And then of course there’s the obvious things: A radio with a list of frequencies to tune to instead of cell phones (but oh the glorious lack of need to justify why someone’s phone isn’t working, am I right, writers?) The…paper-ness of everything; filing cabinets and inboxes and outboxes that were actual boxes and little personalized notepads you kept in your pocket, with an actual pen.

I’m not quite sure how I feel about it yet. I guess we’ll see.

TIL what a “Doberge” cake is.

So we’ve been watching Crime Scene Kitchen recently when in need of a “something to switch my brain off and have going in the background” sort of show. It’s reality TV; Art it is not, intellectual content, it is not.

But it is rather dumb fun.

Here’s the conceit: Several teams of bakers are turned loose in a kitchen where something has been recently prepared. From the items left scattered around that kitchen, they must deduce what it was and then reproduce it; the team either farthest from the dessert or with the poorest execution gets sent home, and the rounds proceed in this manner until eventually only one team remains.

Thus far it’s largely consisted of us watching the teams look at what’s in the kitchen, guess, and then proceed to create various goodies while the two of us look on and say things like guys what the hell there was obviously carrot in the kitchen it has to be a carrot cake okay?

The jokes are rather silly, the presentation is over the top, and the whole thing just seems a little…hokey? Or something? And yet it’s sort of weirdly enjoyable anyway.

I don’t know, maybe it’s just that I really like cake.

Oh, and for the record, a Doberge cake is a New Orleanian descendant of the Dobos torte that folds lemon into the dainty-little-chocolate layers mix. I’d never heard of it before, but I’m certainly curious now.

An unsuitable contemplation for a Friday

There is, literally, always some damn thing, isn’t there?

If there is not some drama in one’s personal life, there will be something at the office; if it is not that the underwire in one’s favorite bra has snapped it is that that one pair of jeans has at last worn through from long use.

It will be the furnace going out, or the oven element giving up the ghost, or the refrigerator leaking. Or it will be a leak in the bathroom. Or it will be an incursion of carpenter ants.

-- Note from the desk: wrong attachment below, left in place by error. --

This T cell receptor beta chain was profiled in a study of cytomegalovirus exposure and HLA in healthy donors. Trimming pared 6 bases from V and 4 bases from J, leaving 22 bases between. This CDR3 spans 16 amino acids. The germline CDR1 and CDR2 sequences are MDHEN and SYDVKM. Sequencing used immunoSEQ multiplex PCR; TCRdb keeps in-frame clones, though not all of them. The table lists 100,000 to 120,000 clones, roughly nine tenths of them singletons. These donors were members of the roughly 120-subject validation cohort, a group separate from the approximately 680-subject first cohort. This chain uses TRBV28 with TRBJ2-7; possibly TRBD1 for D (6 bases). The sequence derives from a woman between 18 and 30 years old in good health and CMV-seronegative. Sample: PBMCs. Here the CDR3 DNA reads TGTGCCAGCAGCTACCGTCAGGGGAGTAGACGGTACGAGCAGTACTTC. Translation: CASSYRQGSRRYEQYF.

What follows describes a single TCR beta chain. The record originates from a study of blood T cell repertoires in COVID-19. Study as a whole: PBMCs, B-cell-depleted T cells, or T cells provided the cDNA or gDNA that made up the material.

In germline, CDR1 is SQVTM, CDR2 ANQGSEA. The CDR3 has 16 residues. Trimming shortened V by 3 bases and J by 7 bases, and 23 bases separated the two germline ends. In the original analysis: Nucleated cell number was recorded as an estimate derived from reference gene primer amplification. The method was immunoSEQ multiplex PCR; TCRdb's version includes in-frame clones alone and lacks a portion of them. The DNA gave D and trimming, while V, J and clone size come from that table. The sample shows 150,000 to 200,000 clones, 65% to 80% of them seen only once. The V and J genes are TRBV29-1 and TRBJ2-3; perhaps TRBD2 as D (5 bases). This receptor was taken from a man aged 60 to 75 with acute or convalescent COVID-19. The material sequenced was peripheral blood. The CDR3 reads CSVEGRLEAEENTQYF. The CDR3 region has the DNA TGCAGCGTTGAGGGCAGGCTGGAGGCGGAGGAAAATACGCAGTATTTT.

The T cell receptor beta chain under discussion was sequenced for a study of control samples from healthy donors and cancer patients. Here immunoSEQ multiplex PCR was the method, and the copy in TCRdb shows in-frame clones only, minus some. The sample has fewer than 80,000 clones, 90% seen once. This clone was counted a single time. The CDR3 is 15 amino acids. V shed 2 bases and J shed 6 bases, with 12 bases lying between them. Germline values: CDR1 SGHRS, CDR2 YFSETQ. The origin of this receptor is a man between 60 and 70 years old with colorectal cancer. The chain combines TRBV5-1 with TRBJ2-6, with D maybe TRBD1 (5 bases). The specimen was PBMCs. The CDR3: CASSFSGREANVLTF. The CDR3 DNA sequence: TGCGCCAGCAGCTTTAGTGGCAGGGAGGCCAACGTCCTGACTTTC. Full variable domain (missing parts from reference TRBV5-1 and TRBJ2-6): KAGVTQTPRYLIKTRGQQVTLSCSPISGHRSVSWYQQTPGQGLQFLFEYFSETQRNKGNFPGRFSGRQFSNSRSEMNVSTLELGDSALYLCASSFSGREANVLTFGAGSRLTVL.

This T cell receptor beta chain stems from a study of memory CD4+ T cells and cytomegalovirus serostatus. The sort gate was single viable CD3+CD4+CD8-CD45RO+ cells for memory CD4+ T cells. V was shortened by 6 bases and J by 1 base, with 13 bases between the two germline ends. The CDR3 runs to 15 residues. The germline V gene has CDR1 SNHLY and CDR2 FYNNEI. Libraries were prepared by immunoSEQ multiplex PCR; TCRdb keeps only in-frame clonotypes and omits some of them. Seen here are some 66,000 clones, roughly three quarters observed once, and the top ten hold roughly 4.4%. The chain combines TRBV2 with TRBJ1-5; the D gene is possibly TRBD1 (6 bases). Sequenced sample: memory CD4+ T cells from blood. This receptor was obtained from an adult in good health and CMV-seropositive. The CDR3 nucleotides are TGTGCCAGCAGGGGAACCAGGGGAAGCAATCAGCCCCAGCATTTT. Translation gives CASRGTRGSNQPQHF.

Or a dying plant in the garden. Or raccoons getting into the garbage cans.

Or a collapsed piece of furniture. Or a missed deadline.

Or a laptop that will not turn on.

Or a blog post that dies in the editor, without a single instant of warning.

Some damn thing.

I suppose you can tell things have gotten really stressful when there stops being space between the little catastrophes of living.

Some of these things are happening now, and some have happened to me before, and some of them have never happened but always seem to be just within range of happening.

And some of them I haven’t thought of yet, but are probably coming anyway.

It’s Friday. These thoughts are too grim for a Friday.

Echoes

Today I was listening to Revisionist History talk about The Little Mermaid – from the look of things they’ll be discussing it for quite a while, but even this first episode made a couple of interesting points, I think.

I’d never really thought about how odd the Disney version’s portrayal of contracts IS – Ariel’s is rather Faustian, with the whole of the narrative sort of tacitly assuming that such a contract, once signed, is inviolable and unbreakable, never mind whether it was made on misleading or false premises, or whether all parties to the contract were of legal age (though now I really wonder just what the mermaid age of majority is, exactly.)

Younger me was pretty pleased with Disney’s happier ending for the story – Andersen’s original is pretty depressing, though if what Malcolm there says about him writing it in a kind of paroxysm of romantic rejection is true it…would actually make a fair bit of sense. The whole story is just searing longing, all the way down, and although Disney’s iteration has many fine points it doesn’t quite…burn like that.

Later, on Aria Code, La Traviata surprised me by echoing that same fierce yearning – “Addio del passato,” an equally searing representation of almost and not-enough and too-late, of the acknowledgment that to pass now, like this, will mean to lie forgotten in a pauper’s grave, forgotten too quickly. Not having gained that immortal soul the Little Mermaid craved so deeply.

Because it is that the original Little Mermaid wanted; the chance at more, at after, at a spiritual profundity that her long undersea life could not give her. The love of the prince was certainly nice, as means to an end go, but that Higher Thing…that more. Something worth losing your voice and your identity for; something worth walking on knives for always.

And in the same way Violetta – or the Lady of the Camellias on whom she is based, or perhaps even the real-world woman who inspired her – had a lovely life, of beautiful people and glamorous parties and witty partners, but love was something else, and to be remembered when she passed something else again.